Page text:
CCEA moved heaven and earth to support Sisolak, first in the Democratic primary against a former union president of our organization, and then in the general election. Candidate Sisolak made promises to us that he would address how Nevada underfunds public education. We are still waiting for his plan. 

Experience is often a hard slap across the face. It has become clear to the teacher leaders of CCEA that neither political party has demonstrated the political courage to stand up for our students. This conclusion has led the members of our union to introduce the Strategic Horizons Campaign. Strategic Horizons calls for two ballot initiatives in 2022, one raising taxes on gaming and the other raising the Local School Support Tax (LSST). These taxes will generate over $1.4 billion annually to properly support our schools and other needed programs. If our lawmakers will not address the lack of revenue for our public schools, then we believe the public should.  

Though regressive, the LSST was chosen because it is earmarked, by law, to fund public schools. It is worth noting that since the 1980s when lawmakers made this the primary source of funding education, no one has made an effort to change it. Our primary reason however in choosing the dedicated LSST is that we do not want to raise a tax where politicians are free to take that money away from our students. Such thievery has been our experience with previous taxes on marijuana and hotel rooms. 

These initiative petitions are two years away and do not preclude our lawmakers from doing the right thing in the 2021 Legislative Session. Politicians should find the courage to lead, raise taxes and adequately fund education. As we have seen, relying upon the existing tax structure is a recipe for disaster. We ride high in financial good times and crash harder than our fellow states when the bubble bursts.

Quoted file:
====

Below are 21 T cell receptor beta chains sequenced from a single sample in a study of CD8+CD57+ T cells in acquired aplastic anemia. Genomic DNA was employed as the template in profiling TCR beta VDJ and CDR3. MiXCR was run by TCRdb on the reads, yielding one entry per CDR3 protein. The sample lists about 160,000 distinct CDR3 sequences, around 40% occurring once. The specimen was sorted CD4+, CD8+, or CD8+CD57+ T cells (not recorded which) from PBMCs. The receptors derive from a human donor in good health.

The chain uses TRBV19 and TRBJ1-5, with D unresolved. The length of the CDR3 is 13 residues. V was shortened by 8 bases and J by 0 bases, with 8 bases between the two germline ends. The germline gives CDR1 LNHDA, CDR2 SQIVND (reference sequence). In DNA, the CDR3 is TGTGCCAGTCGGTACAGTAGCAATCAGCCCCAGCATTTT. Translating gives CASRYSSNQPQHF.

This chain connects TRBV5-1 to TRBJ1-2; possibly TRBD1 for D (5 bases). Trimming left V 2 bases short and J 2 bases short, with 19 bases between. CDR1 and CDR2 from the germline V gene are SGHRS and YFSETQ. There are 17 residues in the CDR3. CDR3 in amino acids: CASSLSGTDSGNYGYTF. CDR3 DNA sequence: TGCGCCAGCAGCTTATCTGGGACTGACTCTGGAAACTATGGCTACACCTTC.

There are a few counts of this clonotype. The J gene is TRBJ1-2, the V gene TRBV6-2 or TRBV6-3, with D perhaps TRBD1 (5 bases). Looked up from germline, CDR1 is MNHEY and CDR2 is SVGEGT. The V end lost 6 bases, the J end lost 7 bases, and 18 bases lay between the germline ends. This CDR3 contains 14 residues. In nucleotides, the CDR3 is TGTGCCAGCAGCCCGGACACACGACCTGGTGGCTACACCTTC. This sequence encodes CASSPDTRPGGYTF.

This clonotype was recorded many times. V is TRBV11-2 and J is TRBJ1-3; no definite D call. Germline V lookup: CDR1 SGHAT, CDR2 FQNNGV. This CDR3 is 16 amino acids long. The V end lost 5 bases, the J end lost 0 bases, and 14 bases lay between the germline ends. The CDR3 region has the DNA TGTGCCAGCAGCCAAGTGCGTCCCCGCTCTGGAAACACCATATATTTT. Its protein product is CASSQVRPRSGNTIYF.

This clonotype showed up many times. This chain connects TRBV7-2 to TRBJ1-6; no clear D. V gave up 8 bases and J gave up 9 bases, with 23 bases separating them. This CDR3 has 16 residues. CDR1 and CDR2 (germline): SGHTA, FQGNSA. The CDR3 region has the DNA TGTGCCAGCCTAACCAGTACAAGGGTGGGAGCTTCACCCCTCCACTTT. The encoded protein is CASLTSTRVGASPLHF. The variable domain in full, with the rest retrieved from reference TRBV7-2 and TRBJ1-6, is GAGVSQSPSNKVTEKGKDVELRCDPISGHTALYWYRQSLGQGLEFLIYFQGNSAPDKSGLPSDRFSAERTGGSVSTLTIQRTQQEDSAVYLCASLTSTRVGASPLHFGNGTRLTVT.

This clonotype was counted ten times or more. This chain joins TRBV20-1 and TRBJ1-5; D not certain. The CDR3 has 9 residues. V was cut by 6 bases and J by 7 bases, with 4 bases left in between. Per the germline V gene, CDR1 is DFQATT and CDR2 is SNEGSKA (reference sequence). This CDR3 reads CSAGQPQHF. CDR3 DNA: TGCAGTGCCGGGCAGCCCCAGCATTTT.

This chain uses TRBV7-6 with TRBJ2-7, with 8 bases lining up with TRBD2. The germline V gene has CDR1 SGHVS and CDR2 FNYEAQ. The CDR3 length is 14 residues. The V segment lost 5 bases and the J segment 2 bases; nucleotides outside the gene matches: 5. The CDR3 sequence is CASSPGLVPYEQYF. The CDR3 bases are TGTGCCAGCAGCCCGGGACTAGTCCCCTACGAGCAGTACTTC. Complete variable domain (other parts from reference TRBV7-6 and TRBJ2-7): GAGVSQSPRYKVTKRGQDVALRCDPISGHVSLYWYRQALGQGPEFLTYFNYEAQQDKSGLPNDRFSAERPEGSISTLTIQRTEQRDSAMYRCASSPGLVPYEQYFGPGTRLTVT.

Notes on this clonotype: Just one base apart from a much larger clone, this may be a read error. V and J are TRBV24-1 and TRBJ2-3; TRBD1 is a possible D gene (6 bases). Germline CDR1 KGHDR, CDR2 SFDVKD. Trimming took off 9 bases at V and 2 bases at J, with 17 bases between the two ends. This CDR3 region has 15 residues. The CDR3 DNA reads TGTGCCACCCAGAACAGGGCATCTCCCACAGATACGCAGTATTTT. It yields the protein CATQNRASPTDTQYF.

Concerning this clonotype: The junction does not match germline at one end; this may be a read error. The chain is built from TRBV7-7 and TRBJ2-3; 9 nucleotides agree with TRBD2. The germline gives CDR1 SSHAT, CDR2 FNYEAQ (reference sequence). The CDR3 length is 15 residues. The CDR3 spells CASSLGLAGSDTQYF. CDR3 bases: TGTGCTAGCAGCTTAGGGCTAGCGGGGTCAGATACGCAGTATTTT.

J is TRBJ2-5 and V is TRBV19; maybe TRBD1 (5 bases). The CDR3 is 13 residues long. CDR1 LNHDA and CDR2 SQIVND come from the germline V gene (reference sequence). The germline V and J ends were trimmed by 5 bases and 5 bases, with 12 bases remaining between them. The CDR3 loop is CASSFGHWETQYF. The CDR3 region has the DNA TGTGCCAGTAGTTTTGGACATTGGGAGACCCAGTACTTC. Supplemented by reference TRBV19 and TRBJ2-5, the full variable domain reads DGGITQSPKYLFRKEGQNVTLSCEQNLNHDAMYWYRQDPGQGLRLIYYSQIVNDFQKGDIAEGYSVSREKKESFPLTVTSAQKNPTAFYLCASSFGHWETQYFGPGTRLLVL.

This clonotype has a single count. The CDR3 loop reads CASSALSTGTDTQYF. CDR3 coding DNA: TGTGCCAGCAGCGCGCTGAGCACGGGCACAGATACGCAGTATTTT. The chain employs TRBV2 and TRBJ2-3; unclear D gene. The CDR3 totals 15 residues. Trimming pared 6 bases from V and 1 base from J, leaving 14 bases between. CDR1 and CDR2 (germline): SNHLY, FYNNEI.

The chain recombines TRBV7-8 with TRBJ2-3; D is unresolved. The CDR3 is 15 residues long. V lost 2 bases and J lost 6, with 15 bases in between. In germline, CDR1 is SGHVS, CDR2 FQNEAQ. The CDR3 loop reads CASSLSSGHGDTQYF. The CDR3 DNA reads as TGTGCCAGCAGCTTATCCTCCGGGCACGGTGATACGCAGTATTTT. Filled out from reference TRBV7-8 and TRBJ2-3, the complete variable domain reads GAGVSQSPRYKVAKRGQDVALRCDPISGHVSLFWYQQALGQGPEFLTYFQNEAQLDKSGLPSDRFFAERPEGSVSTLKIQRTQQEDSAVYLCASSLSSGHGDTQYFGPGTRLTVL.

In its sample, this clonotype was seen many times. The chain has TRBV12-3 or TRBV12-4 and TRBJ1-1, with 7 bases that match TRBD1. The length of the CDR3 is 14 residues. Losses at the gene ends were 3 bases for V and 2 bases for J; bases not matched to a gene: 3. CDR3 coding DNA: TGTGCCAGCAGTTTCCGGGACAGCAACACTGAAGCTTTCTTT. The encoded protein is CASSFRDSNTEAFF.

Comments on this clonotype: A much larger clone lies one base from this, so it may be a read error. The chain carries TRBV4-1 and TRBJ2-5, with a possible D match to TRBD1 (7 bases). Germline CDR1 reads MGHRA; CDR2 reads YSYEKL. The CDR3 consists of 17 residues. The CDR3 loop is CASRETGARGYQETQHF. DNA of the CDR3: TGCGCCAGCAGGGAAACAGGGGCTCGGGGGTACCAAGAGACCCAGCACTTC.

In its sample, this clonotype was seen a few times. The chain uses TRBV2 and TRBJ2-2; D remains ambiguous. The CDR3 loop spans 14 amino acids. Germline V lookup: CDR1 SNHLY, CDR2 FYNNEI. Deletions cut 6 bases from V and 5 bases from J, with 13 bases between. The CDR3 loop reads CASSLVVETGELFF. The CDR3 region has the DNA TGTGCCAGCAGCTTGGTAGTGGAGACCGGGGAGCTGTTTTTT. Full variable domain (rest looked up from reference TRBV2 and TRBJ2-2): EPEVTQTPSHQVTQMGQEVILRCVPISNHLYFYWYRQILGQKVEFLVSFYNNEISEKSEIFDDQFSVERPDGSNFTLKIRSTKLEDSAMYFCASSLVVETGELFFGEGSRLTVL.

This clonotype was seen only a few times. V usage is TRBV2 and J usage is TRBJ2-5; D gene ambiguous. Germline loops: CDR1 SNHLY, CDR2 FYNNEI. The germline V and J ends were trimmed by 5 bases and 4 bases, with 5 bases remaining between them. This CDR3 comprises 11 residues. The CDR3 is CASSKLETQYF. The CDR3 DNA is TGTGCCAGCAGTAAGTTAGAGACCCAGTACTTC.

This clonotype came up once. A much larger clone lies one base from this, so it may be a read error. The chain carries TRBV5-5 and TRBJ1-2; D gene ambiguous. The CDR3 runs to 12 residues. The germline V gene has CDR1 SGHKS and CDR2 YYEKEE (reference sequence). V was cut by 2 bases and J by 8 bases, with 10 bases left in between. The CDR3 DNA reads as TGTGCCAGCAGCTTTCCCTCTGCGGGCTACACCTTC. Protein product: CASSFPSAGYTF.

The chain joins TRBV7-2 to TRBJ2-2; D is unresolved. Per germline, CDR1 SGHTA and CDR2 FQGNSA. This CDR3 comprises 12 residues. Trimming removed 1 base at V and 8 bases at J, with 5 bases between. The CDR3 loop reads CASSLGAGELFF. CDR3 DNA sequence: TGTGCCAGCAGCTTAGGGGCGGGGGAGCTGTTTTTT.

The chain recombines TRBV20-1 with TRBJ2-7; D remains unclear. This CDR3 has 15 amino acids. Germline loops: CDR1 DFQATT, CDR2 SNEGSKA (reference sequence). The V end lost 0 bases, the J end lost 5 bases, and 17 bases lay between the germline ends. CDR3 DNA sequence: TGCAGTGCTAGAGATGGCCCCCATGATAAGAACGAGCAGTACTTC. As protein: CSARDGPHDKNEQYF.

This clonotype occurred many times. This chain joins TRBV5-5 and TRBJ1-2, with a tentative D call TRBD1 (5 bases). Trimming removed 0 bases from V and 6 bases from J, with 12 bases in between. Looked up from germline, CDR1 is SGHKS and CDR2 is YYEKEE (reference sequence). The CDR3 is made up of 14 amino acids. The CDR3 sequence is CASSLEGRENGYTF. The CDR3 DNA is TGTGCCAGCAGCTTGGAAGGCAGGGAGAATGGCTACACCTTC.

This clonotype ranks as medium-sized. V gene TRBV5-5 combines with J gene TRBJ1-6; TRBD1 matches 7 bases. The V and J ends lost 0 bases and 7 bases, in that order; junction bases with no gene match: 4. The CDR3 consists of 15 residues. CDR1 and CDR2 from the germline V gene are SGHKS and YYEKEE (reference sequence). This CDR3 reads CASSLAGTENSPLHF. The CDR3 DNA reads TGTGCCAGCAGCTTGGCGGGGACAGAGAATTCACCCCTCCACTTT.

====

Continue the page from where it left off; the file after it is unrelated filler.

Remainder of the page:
Politicians often wax poetic about creating an economy in Nevada that is diverse and no longer dangerously reliant upon tourism. Consider a future where a properly-funded school system produces brilliant graduates who are then able to diversify our economy and provide the prosperity that we all desire. One of the key components of any strategy to build a new economy in Nevada is to invest in our public schools. A highly-educated workforce will attract entrepreneurs of all stripes and create well-paying jobs for our residents. 

CCEA is well aware that discussions about raising taxes are difficult. Especially today. The pandemic and the recession it has caused will not last forever. We will recover. The real existential question however is this: In a world consumed with immediate gratification, will the people of Nevada vote to make a long-term investment in public education? 

Kenny Belknap
Kenny Belknap is a social studies teacher at Del Sol Academy and serves on CCEA’s Executive Board.
Dan Barber
Dan Barber is a social studies teacher at Arbor View High School, served on CCEA’s Executive Board from 2015-19, and is currently a CCEA association representative for Arbor View High School.